A Block and a Hard Place, Episode 4 of Minecraft: Story Mode, is another middling chapter in Telltale’s kid-friendly Minecraft tale. Its attention to Minecraft detail and satisfying, action-packed climax keep it from being a complete bust, but these highs aren’t enough to overcome the rest of the episode’s predictable plot twists, inconsequential story, and often uninteresting dialogue.
This dichotomy is encapsulated in Episode 4’s first major event: a quest in which Jesse and his posse have to travel to the “Far Lands” to retrieve a MacGuffin that will hopefully allow them to defeat the Wither Storm and save the world. The Far Lands are a real Minecraft concept – if you can manage to reach the edge of the (nearly) infinite map, Minecraft can glitch out and strange things can be seen. It’s a cute and clever to see this fabled place discussed and eventually explored by a group of people that actually live in this world. And as usual, the set itself is massive and detailed.
Unfortunately, this is an example of real dialogue experienced while making the long and arduous journey: “Is it much further?” “Not too much further.”
Riveting stuff, I know.
In addition to often feeling flat and uninteresting, the dialogue commonly succumbs to cliche. “How long have you been standing there?” One character is asked when walking in on the second half of an incriminating conversation. “Long enough,” is (of course) the reply.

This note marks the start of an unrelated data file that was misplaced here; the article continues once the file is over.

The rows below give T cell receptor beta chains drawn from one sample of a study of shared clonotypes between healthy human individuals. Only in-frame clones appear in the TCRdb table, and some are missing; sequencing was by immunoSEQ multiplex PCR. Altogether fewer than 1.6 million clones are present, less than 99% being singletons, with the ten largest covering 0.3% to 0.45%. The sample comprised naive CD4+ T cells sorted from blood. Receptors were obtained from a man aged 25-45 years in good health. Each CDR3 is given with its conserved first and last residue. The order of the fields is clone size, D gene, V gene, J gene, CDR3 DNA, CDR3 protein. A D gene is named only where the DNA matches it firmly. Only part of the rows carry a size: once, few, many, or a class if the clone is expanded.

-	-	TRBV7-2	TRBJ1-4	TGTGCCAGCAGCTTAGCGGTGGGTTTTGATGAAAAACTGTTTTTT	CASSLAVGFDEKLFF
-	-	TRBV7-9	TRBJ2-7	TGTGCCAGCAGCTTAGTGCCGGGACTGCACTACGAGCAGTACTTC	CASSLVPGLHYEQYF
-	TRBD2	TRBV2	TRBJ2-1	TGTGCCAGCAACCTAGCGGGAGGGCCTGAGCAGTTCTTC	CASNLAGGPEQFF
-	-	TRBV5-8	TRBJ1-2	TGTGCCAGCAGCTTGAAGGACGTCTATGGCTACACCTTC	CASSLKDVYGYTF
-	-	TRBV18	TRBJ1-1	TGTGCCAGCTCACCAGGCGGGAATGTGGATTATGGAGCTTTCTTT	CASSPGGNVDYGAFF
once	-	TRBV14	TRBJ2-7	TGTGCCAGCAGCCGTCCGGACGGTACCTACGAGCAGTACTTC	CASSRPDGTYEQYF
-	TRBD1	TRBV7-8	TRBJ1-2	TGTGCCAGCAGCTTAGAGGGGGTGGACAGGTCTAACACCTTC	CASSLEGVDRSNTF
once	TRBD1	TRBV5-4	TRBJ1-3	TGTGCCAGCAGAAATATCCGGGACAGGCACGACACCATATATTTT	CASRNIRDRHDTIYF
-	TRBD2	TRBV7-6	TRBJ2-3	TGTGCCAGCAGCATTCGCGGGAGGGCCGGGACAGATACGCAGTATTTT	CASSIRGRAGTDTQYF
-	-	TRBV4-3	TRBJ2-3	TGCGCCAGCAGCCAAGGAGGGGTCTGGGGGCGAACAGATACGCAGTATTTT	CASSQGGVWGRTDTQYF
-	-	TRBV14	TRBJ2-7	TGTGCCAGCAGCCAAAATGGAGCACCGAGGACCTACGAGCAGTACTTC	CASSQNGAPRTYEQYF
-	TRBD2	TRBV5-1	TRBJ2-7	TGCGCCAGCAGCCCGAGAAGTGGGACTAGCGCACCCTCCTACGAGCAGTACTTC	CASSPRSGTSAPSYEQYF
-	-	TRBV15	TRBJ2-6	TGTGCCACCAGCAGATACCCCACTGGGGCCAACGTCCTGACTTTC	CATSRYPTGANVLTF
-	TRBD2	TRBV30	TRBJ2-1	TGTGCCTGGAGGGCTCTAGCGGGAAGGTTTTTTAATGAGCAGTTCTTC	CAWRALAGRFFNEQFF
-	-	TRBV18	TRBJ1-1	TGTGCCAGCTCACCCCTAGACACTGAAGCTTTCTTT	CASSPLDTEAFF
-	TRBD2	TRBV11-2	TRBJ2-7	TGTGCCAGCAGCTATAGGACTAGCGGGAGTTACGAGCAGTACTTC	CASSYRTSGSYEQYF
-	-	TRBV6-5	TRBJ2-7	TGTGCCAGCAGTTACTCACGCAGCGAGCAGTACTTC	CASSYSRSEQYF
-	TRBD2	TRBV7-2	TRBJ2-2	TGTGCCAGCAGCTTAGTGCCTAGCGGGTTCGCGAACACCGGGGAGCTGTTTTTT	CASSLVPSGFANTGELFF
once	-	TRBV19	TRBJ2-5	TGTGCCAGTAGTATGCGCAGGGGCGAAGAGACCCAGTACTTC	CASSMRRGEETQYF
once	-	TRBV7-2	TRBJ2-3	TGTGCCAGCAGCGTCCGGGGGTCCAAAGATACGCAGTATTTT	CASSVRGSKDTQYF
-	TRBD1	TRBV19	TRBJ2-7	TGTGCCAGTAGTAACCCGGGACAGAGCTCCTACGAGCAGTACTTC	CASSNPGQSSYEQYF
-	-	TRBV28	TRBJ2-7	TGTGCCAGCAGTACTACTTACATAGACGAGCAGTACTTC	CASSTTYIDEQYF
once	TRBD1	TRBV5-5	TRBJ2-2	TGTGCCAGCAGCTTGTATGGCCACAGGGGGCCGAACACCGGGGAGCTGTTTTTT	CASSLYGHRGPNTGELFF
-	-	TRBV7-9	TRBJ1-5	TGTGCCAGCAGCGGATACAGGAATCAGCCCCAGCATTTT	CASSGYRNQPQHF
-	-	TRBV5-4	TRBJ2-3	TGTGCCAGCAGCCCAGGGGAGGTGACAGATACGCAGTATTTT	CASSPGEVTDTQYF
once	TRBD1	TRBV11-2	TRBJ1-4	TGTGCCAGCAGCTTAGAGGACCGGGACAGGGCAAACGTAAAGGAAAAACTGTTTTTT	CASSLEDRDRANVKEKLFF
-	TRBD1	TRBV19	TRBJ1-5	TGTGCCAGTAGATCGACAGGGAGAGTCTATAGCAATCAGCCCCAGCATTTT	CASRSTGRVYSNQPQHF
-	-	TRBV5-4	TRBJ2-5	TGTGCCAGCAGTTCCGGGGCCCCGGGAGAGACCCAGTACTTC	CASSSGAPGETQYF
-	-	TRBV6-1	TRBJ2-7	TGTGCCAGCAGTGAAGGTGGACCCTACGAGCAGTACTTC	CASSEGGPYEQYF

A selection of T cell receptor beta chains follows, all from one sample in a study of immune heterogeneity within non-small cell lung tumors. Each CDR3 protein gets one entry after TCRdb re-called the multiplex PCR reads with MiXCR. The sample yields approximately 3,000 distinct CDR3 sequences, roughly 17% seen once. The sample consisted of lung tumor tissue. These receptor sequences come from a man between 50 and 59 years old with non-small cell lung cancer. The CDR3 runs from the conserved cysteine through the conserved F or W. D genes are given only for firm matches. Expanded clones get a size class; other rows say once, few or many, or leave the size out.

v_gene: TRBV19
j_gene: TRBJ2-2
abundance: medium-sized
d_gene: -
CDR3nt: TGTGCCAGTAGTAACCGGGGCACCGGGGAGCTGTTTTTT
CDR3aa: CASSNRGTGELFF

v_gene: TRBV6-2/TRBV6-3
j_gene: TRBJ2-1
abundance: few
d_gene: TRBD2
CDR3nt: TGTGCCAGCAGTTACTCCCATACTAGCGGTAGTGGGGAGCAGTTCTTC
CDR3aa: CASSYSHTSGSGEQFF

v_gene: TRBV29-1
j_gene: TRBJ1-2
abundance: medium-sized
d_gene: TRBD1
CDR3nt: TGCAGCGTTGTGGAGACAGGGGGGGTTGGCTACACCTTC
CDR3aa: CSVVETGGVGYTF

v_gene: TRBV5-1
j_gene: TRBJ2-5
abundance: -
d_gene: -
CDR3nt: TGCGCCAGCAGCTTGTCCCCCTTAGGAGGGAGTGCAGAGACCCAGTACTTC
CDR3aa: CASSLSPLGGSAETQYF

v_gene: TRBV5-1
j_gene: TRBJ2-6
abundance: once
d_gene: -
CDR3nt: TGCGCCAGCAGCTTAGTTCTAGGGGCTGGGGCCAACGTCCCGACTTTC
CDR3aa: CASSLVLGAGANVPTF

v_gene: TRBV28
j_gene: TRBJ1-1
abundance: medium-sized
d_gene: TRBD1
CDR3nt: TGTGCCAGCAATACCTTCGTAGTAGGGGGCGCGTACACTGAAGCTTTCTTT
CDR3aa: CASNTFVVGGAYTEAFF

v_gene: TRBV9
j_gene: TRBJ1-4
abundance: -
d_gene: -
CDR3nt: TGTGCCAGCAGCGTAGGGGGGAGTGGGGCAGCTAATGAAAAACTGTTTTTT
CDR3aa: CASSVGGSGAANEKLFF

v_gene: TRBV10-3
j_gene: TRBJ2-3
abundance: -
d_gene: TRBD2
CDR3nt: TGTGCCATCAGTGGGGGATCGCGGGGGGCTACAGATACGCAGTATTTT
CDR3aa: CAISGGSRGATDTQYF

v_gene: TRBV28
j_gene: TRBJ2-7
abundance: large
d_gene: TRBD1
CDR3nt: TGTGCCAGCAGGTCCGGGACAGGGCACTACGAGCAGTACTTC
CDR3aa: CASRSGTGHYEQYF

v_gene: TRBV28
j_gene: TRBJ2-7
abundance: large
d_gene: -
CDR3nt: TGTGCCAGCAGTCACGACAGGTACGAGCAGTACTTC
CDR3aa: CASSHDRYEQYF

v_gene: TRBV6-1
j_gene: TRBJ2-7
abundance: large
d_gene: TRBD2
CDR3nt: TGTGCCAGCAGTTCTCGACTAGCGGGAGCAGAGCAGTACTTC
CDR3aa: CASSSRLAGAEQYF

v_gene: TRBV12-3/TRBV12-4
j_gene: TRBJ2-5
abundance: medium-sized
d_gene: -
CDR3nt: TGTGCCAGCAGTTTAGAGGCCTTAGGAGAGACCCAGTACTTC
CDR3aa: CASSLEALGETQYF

A Block and a Hard Place continues Story Mode’s emphasis on the past, to mixed results. Its explorations of themes like the dangers of hero worship and how ego or hubris can ruin friendships is well done, and a welcome bit of thoughtfulness in an otherwise fairly light story. But in practical terms, this means Story Mode spends a whole lot of time focusing on characters and conflicts that aren’t directly related to Jesse, instead focusing on the legendary heroes The Order of the Stone. This puts us in the back seat, often taking a passive role in the drama.
Thankfully, the final showdown manages to satisfy on multiple levels. The victory for Jesse and company feels well earned – they come up with a plan, and execute on it via fun, and occasionally actually challenging, QTE button-prompts. By the end, it genuinely feels like this group of heroes really is a group of heroes, even though they started Episode 1 as a bunch of goofballs. The entire sequence is also well-directed and acted. It’s a satisfying end to Story Mode’s overarching threat.
Unfortunately the iffy storytelling returns to the forefront as the episode draws to a close. Multiple story threads that have spanned the entire series are wrapped up off-screen thanks to a small time jump. Amnesia? Gone. A friend’s life-threatening illness Jesse kept promising he would fix? It fixes itself. This neat wrap-up is especially disappointing because, like Story Mode’s other episodes, the adventure is fairly short at around an hour and 45 minutes.
As for what’s next… well that’s the big question, isn’t it? We know a fifth episode is coming, but A Block and a Hard Place ends the current story arc. We’ll have to wait and see what this means for our motley crew, and for Story Mode’s potential long-term future.